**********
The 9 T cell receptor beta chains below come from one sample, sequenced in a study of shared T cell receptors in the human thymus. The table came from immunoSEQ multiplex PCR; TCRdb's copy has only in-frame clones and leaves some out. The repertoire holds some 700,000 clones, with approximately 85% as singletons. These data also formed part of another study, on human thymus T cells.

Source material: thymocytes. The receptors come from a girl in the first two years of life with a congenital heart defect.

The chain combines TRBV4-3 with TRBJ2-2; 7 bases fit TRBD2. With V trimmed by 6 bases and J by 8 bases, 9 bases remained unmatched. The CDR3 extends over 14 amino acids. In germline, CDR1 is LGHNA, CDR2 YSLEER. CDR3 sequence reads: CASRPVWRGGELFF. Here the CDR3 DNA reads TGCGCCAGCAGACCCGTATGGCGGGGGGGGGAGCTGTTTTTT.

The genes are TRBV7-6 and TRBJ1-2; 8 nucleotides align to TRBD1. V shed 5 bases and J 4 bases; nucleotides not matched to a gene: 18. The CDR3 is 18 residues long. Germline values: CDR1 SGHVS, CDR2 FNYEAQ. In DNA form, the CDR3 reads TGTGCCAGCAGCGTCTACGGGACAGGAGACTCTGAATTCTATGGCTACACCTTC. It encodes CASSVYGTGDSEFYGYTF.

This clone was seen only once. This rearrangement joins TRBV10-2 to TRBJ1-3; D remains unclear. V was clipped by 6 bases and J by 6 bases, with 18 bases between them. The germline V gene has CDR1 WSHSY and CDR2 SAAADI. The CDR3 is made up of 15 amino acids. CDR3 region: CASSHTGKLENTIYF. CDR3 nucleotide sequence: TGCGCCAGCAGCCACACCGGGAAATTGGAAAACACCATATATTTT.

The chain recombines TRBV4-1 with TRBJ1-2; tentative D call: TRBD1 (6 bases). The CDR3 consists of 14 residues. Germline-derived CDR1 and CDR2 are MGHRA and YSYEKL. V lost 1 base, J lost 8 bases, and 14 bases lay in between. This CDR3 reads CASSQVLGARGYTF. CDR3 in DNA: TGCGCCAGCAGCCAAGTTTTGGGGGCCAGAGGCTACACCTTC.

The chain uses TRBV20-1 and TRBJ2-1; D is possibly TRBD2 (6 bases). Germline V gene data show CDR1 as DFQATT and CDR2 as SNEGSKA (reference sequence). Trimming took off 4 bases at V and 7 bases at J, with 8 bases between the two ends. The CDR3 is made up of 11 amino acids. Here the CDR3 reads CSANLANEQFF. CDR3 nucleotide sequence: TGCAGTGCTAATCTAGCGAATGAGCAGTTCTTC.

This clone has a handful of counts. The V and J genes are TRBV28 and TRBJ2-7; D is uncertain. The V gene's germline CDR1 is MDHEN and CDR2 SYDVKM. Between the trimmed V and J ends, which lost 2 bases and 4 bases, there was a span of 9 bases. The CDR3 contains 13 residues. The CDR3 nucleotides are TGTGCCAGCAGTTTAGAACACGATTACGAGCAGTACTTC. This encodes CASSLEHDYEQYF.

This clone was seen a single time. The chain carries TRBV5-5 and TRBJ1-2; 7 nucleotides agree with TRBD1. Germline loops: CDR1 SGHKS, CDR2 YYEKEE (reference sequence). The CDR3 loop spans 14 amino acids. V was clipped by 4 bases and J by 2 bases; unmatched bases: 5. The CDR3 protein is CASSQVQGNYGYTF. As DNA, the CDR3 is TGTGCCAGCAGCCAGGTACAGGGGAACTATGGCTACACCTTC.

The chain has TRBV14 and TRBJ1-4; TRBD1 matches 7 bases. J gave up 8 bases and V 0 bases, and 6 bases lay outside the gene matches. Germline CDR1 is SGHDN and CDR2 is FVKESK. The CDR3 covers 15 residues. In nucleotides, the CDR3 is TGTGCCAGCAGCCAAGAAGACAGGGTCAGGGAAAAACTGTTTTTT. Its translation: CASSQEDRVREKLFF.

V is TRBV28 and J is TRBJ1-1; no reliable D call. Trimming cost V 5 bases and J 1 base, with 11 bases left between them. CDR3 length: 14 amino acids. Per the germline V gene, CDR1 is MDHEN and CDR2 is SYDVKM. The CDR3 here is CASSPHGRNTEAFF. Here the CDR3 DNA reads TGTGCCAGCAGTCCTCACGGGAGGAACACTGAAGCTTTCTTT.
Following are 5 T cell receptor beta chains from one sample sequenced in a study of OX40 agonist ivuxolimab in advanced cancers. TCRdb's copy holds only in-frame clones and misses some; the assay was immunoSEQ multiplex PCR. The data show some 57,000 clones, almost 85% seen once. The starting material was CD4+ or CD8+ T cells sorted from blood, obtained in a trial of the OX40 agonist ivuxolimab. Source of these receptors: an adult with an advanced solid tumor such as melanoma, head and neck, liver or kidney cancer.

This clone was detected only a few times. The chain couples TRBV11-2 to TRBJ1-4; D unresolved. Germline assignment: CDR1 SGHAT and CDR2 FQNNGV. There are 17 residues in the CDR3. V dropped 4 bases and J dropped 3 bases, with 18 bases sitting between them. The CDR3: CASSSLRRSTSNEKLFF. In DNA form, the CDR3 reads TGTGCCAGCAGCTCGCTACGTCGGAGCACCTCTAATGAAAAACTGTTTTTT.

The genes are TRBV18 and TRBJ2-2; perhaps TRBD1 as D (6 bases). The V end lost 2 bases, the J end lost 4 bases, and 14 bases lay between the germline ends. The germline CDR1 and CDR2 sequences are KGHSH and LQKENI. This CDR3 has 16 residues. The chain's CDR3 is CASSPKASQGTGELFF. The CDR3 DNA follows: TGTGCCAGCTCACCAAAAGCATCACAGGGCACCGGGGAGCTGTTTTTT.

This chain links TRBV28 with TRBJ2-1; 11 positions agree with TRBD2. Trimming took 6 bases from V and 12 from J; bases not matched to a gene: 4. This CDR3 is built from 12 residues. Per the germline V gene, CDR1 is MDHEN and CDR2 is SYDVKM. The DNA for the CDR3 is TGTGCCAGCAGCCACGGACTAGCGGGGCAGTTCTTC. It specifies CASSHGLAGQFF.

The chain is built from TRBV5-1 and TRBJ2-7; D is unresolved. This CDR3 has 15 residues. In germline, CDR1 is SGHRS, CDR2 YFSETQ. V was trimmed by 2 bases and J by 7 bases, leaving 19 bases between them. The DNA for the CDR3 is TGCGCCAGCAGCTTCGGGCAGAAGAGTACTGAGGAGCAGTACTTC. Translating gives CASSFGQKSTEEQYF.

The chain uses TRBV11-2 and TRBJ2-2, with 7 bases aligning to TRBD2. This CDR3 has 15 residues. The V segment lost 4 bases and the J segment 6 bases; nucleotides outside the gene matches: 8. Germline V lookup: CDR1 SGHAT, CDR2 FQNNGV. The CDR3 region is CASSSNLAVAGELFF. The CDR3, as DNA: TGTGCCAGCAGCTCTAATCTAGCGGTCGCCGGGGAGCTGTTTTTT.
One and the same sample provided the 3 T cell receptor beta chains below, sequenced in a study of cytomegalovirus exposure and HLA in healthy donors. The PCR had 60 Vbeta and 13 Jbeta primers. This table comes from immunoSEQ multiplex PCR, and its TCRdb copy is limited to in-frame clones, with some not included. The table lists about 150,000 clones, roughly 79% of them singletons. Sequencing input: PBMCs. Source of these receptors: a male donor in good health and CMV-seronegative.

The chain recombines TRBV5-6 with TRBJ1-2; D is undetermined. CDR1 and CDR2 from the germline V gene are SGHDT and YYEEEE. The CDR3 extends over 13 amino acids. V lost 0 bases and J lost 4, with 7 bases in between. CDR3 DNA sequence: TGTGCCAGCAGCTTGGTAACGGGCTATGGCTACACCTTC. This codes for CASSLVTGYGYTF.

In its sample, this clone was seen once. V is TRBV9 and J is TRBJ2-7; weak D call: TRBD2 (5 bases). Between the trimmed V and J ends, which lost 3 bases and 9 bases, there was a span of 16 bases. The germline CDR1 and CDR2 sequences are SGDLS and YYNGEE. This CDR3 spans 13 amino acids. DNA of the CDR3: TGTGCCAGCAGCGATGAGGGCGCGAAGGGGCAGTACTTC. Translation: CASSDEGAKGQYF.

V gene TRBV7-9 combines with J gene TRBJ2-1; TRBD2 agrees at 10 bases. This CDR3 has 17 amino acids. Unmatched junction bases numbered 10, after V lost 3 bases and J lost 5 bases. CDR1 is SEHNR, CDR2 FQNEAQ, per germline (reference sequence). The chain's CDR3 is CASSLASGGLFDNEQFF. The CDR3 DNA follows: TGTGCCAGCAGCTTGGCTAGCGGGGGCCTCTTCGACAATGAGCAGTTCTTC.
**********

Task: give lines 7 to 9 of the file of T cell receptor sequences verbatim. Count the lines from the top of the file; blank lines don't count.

The chain uses TRBV20-1 and TRBJ2-1; D is possibly TRBD2 (6 bases). Germline V gene data show CDR1 as DFQATT and CDR2 as SNEGSKA (reference sequence). Trimming took off 4 bases at V and 7 bases at J, with 8 bases between the two ends. The CDR3 is made up of 11 amino acids. Here the CDR3 reads CSANLANEQFF. CDR3 nucleotide sequence: TGCAGTGCTAATCTAGCGAATGAGCAGTTCTTC.

This clone has a handful of counts. The V and J genes are TRBV28 and TRBJ2-7; D is uncertain. The V gene's germline CDR1 is MDHEN and CDR2 SYDVKM. Between the trimmed V and J ends, which lost 2 bases and 4 bases, there was a span of 9 bases. The CDR3 contains 13 residues. The CDR3 nucleotides are TGTGCCAGCAGTTTAGAACACGATTACGAGCAGTACTTC. This encodes CASSLEHDYEQYF.

This clone was seen a single time. The chain carries TRBV5-5 and TRBJ1-2; 7 nucleotides agree with TRBD1. Germline loops: CDR1 SGHKS, CDR2 YYEKEE (reference sequence). The CDR3 loop spans 14 amino acids. V was clipped by 4 bases and J by 2 bases; unmatched bases: 5. The CDR3 protein is CASSQVQGNYGYTF. As DNA, the CDR3 is TGTGCCAGCAGCCAGGTACAGGGGAACTATGGCTACACCTTC.